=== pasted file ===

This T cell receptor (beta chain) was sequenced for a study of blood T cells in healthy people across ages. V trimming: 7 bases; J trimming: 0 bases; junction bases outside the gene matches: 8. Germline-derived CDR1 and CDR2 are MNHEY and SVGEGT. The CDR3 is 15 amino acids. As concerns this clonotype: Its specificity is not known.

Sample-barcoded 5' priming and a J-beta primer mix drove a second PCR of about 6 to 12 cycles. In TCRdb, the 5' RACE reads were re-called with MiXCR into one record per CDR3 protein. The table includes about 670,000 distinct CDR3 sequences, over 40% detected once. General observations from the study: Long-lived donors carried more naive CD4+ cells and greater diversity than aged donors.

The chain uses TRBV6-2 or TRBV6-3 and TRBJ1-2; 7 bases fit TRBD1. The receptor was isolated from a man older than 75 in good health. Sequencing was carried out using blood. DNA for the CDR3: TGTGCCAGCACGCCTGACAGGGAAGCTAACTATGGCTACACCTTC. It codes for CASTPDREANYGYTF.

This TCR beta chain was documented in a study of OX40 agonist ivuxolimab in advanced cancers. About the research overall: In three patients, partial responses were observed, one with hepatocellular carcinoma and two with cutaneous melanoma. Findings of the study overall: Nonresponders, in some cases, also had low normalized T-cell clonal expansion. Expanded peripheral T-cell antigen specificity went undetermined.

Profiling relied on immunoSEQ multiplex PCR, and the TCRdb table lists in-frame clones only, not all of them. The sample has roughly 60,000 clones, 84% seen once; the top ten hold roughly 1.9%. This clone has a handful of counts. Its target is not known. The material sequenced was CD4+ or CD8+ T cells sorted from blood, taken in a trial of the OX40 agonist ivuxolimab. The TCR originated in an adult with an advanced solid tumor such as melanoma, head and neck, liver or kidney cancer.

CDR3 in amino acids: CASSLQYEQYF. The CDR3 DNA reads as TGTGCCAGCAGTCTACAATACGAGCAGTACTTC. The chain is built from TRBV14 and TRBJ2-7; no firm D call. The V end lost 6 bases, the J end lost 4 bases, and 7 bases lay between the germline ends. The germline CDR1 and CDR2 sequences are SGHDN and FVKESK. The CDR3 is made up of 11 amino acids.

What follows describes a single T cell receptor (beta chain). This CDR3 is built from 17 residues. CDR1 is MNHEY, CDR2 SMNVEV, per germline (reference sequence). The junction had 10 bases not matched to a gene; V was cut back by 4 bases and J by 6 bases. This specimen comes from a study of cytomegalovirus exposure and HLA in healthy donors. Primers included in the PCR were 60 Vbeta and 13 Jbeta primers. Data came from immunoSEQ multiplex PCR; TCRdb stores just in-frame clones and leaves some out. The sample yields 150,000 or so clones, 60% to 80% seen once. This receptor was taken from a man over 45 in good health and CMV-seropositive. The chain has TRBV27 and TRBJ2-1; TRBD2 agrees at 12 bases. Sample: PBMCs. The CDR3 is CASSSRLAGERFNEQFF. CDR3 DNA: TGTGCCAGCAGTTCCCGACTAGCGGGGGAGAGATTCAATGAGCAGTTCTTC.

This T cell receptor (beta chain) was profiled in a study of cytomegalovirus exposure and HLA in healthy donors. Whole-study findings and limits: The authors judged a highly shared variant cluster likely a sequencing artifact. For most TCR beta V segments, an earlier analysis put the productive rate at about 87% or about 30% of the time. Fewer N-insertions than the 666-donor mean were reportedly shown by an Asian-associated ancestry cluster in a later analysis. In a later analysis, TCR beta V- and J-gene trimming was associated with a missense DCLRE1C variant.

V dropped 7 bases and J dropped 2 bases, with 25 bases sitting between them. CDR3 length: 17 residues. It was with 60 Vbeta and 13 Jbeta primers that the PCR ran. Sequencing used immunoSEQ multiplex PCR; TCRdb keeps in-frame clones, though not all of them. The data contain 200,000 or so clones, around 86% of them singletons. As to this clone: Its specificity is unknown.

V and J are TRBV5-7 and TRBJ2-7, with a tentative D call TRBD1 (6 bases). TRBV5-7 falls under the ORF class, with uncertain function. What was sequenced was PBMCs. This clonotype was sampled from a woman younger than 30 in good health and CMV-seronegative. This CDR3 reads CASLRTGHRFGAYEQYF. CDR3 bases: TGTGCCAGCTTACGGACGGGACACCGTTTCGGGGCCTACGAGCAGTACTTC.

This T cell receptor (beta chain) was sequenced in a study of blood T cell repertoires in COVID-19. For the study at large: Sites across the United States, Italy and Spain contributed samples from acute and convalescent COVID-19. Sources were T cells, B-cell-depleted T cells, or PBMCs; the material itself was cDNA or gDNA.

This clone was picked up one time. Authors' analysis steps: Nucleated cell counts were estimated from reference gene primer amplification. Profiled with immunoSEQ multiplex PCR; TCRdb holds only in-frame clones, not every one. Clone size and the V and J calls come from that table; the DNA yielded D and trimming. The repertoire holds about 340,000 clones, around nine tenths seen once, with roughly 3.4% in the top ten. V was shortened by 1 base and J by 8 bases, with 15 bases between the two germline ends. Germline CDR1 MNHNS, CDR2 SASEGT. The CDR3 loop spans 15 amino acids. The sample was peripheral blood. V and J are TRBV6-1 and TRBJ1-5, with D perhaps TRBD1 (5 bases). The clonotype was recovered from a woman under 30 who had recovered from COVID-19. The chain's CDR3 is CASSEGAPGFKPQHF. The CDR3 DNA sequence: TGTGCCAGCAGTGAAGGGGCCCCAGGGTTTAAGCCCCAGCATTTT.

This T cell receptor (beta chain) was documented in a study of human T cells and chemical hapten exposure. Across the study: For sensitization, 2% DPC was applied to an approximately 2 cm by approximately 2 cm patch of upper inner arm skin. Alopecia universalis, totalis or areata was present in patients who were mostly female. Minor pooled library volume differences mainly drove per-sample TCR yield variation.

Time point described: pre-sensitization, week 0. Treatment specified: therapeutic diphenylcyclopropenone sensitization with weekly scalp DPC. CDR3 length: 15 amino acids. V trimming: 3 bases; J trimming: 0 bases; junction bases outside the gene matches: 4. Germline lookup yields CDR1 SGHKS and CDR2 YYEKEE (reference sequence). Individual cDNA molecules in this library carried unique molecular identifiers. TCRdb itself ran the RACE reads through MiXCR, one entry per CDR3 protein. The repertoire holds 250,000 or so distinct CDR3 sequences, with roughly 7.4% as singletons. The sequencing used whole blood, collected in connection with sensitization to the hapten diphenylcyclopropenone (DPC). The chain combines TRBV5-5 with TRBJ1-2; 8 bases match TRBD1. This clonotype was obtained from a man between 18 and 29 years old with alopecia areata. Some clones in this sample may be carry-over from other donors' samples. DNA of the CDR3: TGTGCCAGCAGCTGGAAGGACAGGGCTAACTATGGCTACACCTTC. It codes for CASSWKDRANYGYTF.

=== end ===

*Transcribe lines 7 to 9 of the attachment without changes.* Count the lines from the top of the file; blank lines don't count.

What follows describes a single T cell receptor (beta chain). This CDR3 is built from 17 residues. CDR1 is MNHEY, CDR2 SMNVEV, per germline (reference sequence). The junction had 10 bases not matched to a gene; V was cut back by 4 bases and J by 6 bases. This specimen comes from a study of cytomegalovirus exposure and HLA in healthy donors. Primers included in the PCR were 60 Vbeta and 13 Jbeta primers. Data came from immunoSEQ multiplex PCR; TCRdb stores just in-frame clones and leaves some out. The sample yields 150,000 or so clones, 60% to 80% seen once. This receptor was taken from a man over 45 in good health and CMV-seropositive. The chain has TRBV27 and TRBJ2-1; TRBD2 agrees at 12 bases. Sample: PBMCs. The CDR3 is CASSSRLAGERFNEQFF. CDR3 DNA: TGTGCCAGCAGTTCCCGACTAGCGGGGGAGAGATTCAATGAGCAGTTCTTC.

This T cell receptor (beta chain) was profiled in a study of cytomegalovirus exposure and HLA in healthy donors. Whole-study findings and limits: The authors judged a highly shared variant cluster likely a sequencing artifact. For most TCR beta V segments, an earlier analysis put the productive rate at about 87% or about 30% of the time. Fewer N-insertions than the 666-donor mean were reportedly shown by an Asian-associated ancestry cluster in a later analysis. In a later analysis, TCR beta V- and J-gene trimming was associated with a missense DCLRE1C variant.

V dropped 7 bases and J dropped 2 bases, with 25 bases sitting between them. CDR3 length: 17 residues. It was with 60 Vbeta and 13 Jbeta primers that the PCR ran. Sequencing used immunoSEQ multiplex PCR; TCRdb keeps in-frame clones, though not all of them. The data contain 200,000 or so clones, around 86% of them singletons. As to this clone: Its specificity is unknown.